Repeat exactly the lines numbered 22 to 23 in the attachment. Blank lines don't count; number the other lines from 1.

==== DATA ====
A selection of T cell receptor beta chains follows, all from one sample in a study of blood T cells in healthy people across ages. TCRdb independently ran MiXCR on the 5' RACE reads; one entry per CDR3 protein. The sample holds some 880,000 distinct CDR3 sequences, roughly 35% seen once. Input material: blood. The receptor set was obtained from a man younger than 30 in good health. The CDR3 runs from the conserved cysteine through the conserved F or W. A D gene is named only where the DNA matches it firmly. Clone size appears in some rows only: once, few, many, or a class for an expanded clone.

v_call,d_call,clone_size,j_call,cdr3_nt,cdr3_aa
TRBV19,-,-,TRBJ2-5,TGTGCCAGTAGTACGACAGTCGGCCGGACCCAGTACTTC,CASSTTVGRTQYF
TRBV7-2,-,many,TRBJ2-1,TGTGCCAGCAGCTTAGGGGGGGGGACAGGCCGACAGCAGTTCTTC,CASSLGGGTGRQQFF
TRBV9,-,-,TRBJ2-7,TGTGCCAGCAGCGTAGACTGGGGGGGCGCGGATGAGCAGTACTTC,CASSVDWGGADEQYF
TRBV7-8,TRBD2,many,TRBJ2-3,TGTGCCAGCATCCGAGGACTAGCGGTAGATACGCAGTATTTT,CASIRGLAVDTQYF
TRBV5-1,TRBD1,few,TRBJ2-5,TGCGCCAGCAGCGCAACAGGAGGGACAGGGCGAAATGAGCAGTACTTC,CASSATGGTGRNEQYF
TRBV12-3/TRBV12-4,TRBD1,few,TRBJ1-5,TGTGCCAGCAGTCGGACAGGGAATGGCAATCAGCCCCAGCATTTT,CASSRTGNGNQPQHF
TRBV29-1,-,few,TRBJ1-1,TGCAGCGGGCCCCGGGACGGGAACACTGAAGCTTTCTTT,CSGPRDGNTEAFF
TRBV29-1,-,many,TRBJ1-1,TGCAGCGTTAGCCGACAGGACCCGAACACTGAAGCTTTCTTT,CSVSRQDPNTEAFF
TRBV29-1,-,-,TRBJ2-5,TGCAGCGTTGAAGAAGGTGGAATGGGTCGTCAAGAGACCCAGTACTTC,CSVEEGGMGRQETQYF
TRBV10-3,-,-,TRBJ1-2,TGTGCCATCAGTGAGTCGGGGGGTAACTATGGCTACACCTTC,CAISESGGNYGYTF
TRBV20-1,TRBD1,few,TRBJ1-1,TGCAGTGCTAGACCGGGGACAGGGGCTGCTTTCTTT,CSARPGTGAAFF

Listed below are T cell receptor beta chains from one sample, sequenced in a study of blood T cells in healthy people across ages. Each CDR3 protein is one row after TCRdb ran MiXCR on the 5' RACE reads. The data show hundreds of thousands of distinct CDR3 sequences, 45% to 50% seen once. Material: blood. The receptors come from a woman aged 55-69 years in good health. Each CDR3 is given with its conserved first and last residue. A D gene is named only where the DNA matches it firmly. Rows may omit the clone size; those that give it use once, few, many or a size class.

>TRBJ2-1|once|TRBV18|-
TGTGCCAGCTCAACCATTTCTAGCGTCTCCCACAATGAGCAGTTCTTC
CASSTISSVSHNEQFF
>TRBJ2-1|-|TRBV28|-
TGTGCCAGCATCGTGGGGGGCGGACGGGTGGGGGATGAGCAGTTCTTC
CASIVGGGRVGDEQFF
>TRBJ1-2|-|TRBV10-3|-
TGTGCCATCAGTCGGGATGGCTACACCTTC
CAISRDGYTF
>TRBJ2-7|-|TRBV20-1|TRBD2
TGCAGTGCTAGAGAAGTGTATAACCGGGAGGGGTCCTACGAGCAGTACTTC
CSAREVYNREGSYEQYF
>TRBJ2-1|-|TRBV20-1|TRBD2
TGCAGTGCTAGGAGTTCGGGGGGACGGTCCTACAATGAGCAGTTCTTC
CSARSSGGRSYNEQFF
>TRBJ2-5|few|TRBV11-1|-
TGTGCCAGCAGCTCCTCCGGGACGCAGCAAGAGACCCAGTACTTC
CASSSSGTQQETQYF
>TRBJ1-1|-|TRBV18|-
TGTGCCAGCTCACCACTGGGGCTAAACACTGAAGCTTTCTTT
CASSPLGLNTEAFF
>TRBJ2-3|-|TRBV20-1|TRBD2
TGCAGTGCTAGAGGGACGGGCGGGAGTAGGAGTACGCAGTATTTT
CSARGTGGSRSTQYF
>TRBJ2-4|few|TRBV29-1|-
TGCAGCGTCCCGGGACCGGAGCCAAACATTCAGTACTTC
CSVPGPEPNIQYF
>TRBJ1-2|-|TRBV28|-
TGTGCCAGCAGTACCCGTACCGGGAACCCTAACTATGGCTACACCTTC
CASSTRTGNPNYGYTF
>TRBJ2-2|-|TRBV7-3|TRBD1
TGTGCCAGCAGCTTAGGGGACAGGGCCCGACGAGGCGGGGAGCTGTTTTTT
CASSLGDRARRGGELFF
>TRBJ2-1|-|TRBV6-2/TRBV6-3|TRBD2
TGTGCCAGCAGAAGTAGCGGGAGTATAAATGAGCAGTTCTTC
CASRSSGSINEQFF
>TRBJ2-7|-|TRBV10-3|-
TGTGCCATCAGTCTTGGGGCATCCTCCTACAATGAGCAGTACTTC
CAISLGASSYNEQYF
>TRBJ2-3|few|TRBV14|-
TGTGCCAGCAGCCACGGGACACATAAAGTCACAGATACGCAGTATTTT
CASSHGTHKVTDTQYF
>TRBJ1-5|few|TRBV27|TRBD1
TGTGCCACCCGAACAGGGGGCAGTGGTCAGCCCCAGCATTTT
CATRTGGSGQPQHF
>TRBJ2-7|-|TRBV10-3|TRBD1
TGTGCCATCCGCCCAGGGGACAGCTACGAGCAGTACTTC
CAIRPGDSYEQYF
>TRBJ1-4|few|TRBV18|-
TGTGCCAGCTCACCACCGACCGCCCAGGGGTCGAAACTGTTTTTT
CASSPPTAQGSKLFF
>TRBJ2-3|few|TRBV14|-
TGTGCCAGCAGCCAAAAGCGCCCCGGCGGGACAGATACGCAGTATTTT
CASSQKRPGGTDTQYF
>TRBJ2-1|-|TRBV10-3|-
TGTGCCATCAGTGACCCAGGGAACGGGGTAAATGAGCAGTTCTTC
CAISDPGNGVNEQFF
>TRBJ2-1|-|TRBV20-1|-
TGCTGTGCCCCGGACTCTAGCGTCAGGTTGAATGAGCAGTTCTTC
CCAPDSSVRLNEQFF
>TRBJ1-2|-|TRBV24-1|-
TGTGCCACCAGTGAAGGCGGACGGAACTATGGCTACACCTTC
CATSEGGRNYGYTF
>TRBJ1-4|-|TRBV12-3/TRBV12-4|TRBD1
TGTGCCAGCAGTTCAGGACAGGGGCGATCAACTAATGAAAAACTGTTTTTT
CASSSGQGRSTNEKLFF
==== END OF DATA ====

TGTGCCATCAGTCGGGATGGCTACACCTTC
CAISRDGYTF